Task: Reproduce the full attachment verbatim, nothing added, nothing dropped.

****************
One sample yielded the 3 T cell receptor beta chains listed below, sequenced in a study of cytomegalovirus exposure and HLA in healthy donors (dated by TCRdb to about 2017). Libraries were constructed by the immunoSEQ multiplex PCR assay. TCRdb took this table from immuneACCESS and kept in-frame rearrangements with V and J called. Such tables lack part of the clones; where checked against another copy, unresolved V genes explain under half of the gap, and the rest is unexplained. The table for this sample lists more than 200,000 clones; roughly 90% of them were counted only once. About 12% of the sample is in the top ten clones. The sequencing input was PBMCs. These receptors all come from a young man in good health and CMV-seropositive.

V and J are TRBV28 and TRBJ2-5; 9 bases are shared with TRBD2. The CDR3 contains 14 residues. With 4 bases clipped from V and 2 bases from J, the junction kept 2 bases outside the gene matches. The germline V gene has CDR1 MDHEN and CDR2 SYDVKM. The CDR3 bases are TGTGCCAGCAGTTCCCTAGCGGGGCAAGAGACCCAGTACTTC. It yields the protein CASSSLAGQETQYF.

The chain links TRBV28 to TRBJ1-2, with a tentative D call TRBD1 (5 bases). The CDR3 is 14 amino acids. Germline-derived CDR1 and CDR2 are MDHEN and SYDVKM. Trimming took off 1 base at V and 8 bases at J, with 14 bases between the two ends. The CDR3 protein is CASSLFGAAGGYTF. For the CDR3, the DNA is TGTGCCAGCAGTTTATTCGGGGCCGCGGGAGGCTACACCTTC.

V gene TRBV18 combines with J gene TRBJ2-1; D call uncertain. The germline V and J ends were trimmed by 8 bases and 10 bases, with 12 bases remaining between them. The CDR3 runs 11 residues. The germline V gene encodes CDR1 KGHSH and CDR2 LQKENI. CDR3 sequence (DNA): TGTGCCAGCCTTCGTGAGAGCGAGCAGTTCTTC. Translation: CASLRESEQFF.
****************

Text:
One sample yielded the 3 T cell receptor beta chains listed below, sequenced in a study of cytomegalovirus exposure and HLA in healthy donors (dated by TCRdb to about 2017). Libraries were constructed by the immunoSEQ multiplex PCR assay. TCRdb took this table from immuneACCESS and kept in-frame rearrangements with V and J called. Such tables lack part of the clones; where checked against another copy, unresolved V genes explain under half of the gap, and the rest is unexplained. The table for this sample lists more than 200,000 clones; roughly 90% of them were counted only once. About 12% of the sample is in the top ten clones. The sequencing input was PBMCs. These receptors all come from a young man in good health and CMV-seropositive.

V and J are TRBV28 and TRBJ2-5; 9 bases are shared with TRBD2. The CDR3 contains 14 residues. With 4 bases clipped from V and 2 bases from J, the junction kept 2 bases outside the gene matches. The germline V gene has CDR1 MDHEN and CDR2 SYDVKM. The CDR3 bases are TGTGCCAGCAGTTCCCTAGCGGGGCAAGAGACCCAGTACTTC. It yields the protein CASSSLAGQETQYF.

The chain links TRBV28 to TRBJ1-2, with a tentative D call TRBD1 (5 bases). The CDR3 is 14 amino acids. Germline-derived CDR1 and CDR2 are MDHEN and SYDVKM. Trimming took off 1 base at V and 8 bases at J, with 14 bases between the two ends. The CDR3 protein is CASSLFGAAGGYTF. For the CDR3, the DNA is TGTGCCAGCAGTTTATTCGGGGCCGCGGGAGGCTACACCTTC.

V gene TRBV18 combines with J gene TRBJ2-1; D call uncertain. The germline V and J ends were trimmed by 8 bases and 10 bases, with 12 bases remaining between them. The CDR3 runs 11 residues. The germline V gene encodes CDR1 KGHSH and CDR2 LQKENI. CDR3 sequence (DNA): TGTGCCAGCCTTCGTGAGAGCGAGCAGTTCTTC. Translation: CASLRESEQFF.